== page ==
Attack on Afghan Prison Dampens Chances of Peace Deal Success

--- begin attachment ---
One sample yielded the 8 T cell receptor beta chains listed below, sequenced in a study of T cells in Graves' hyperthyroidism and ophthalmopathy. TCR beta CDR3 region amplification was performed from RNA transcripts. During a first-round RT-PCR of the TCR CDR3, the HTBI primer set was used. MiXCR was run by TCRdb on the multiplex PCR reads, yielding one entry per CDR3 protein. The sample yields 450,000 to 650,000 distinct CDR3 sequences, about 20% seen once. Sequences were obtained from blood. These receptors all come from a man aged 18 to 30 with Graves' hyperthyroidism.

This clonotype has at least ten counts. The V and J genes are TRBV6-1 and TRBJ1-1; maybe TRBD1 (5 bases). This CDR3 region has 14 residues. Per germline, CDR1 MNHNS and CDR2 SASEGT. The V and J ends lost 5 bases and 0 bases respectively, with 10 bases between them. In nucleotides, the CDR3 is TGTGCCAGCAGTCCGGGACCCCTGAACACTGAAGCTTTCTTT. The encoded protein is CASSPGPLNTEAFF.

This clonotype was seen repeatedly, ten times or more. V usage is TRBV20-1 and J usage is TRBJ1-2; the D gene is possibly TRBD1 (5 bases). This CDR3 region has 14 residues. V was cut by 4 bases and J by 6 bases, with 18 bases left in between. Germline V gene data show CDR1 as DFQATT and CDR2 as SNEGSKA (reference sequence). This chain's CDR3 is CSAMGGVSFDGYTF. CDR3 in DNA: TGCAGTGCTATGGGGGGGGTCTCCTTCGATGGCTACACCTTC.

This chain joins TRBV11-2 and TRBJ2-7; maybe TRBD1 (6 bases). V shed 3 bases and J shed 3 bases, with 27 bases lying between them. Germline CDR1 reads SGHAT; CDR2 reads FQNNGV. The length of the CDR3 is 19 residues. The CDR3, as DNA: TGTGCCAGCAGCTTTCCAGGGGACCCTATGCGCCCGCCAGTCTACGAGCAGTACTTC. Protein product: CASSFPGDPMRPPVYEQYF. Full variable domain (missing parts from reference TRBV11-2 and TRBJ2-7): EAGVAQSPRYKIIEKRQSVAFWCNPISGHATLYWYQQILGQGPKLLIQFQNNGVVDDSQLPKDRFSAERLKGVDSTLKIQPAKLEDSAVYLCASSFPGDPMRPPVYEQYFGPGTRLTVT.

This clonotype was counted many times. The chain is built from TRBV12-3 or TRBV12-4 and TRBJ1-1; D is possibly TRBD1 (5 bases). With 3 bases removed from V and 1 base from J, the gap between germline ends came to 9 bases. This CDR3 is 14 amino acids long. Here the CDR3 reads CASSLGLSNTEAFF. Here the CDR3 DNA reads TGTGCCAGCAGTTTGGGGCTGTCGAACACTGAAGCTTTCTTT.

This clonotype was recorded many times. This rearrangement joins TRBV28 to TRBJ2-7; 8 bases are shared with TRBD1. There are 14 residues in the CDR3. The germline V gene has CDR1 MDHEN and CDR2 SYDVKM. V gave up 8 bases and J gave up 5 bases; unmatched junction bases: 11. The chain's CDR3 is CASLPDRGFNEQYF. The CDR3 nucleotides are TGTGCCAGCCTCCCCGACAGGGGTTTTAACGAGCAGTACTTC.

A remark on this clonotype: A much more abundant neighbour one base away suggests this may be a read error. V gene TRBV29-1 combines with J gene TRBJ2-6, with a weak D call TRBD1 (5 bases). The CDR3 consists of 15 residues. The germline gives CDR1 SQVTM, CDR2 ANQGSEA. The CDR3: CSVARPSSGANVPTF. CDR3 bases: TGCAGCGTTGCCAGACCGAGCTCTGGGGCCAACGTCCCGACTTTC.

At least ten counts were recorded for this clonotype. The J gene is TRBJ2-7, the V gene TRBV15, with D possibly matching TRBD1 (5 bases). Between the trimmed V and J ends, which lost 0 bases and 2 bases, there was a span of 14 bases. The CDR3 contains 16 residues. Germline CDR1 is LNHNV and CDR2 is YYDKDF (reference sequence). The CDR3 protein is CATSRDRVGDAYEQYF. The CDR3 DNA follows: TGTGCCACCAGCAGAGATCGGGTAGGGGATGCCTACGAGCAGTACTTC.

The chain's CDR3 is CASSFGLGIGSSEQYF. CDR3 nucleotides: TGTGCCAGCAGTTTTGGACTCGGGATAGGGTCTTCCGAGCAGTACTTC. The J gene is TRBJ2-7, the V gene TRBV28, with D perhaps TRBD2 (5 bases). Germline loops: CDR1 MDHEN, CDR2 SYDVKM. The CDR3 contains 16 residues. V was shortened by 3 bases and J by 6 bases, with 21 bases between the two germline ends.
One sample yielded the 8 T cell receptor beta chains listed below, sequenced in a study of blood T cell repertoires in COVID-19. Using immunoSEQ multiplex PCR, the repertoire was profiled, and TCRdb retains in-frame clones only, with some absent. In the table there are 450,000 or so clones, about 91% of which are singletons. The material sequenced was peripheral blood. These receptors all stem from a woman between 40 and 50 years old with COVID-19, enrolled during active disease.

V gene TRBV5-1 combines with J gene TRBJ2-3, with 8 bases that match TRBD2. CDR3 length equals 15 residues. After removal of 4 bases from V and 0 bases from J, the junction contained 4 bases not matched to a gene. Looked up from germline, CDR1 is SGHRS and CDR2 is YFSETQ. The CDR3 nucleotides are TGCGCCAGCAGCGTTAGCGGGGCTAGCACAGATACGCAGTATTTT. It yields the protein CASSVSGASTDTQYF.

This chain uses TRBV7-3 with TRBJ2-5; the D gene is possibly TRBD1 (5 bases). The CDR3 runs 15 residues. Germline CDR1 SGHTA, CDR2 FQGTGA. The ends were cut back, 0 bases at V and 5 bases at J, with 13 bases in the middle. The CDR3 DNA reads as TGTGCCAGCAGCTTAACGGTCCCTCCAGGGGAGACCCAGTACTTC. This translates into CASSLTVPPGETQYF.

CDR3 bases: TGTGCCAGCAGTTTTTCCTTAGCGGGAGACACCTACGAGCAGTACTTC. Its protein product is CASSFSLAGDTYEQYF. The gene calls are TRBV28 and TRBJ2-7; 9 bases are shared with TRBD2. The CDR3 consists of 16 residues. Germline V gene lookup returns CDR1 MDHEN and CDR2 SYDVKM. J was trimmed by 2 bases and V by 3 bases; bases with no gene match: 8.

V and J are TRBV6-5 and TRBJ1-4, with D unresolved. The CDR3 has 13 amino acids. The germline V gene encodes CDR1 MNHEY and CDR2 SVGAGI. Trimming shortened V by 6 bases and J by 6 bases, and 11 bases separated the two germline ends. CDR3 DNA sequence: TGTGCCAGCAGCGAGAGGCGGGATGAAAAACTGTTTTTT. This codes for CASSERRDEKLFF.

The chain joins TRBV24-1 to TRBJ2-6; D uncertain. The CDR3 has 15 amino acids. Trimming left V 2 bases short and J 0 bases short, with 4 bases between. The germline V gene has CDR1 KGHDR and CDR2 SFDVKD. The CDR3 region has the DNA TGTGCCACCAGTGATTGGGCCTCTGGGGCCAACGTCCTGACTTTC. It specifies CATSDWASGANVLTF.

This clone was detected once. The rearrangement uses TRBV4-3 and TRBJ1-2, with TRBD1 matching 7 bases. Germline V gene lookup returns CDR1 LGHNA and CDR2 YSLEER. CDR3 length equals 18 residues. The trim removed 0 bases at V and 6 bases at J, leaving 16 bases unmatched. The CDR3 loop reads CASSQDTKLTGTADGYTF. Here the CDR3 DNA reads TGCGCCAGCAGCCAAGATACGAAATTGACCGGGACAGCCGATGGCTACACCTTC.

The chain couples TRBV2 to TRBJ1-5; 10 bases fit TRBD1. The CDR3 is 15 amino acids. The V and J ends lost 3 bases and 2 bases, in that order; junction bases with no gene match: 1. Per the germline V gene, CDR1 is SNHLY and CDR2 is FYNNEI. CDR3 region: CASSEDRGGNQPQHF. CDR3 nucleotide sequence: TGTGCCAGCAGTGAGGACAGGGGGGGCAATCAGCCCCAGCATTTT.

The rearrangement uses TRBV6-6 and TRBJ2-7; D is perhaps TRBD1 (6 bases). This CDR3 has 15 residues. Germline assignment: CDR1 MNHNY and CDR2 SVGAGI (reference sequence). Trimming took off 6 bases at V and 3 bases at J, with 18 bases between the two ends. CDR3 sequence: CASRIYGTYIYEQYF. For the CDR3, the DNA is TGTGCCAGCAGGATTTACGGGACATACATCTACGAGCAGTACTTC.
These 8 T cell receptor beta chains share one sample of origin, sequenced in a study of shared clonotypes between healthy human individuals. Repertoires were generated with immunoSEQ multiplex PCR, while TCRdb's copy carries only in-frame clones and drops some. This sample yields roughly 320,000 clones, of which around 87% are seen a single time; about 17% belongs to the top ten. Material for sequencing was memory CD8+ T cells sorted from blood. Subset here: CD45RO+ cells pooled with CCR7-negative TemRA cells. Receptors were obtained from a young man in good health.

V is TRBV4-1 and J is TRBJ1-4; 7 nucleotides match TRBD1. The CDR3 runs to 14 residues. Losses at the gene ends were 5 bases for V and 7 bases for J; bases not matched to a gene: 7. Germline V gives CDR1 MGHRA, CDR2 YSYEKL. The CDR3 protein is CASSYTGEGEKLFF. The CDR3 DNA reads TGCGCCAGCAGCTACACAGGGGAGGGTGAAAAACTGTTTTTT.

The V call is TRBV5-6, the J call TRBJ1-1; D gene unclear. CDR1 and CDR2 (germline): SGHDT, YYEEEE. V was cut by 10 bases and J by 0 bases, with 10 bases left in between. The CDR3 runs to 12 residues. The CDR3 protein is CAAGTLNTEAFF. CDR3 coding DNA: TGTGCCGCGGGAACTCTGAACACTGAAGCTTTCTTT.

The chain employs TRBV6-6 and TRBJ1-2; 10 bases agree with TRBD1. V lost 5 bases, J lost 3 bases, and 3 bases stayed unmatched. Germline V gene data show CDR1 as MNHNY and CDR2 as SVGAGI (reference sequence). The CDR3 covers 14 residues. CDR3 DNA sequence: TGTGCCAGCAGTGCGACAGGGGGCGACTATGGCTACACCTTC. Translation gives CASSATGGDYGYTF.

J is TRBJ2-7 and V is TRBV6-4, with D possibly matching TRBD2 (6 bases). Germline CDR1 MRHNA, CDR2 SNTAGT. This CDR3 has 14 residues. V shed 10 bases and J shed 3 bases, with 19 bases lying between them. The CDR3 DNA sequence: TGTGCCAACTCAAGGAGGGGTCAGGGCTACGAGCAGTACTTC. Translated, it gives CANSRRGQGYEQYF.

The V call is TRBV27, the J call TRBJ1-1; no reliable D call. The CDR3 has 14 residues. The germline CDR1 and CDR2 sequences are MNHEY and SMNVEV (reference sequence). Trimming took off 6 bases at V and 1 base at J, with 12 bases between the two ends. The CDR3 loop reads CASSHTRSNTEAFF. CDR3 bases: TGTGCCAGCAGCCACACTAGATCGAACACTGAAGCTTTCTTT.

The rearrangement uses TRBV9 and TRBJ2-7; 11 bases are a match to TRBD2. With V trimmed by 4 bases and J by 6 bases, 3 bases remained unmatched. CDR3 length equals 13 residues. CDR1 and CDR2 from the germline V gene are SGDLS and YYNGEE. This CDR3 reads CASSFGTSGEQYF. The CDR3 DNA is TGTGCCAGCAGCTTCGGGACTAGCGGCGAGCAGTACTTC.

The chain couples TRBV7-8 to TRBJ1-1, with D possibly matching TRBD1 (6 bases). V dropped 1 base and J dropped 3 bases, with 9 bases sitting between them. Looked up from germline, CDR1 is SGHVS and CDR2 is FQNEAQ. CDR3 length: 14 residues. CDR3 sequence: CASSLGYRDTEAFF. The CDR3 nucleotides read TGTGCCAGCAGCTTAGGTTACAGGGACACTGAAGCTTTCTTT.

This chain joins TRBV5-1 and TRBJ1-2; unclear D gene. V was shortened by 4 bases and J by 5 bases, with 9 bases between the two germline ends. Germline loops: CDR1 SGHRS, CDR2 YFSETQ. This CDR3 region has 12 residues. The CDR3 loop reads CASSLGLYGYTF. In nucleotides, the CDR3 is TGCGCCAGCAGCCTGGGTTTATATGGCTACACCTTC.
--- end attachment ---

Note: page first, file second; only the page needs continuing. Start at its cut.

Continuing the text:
A fragile three-day cease-fire between the Afghan government and the Taliban, in honor of the Eid al-Adha holiday, came to a crashing end on Sunday. A car bomb planted near a prison in the eastern city of Jalalabad and subsequent gunfights between prison guards and the attackers led to the deaths of 13 people, the wounding of at least 42, and the escape of dozens of inmates. The Taliban itself condemned the attack and claimed it had no hand in the matter, while Islamic State representatives, who were not a party to the cease-fire agreement, claimed responsibility. It is unclear how the latest incident will affect the already brittle peace deal being negotiated between the Afghan government, headed by President Ashraf Ghani, and Taliban leaders. In February, the United States and Taliban officials signed an agreement paving the way for the reduction of American troops in the country. Washington’s stated goal in reaching the agreement was to advance a peace deal between the two warring sides. At its height in the late 1990s, the Taliban controlled more than three-quarters of Afghanistan and enacted extreme Sharia law. It was overthrown in 2002 following the US-led invasion. Since then, the Taliban have launched countless attacks against Afghan troops and civilians, killing tens of thousands and clawing back control of about 20% of the land it had lost. Most of Afghanistan today is considered contested by the internationally recognized government in Kabul and the Taliban.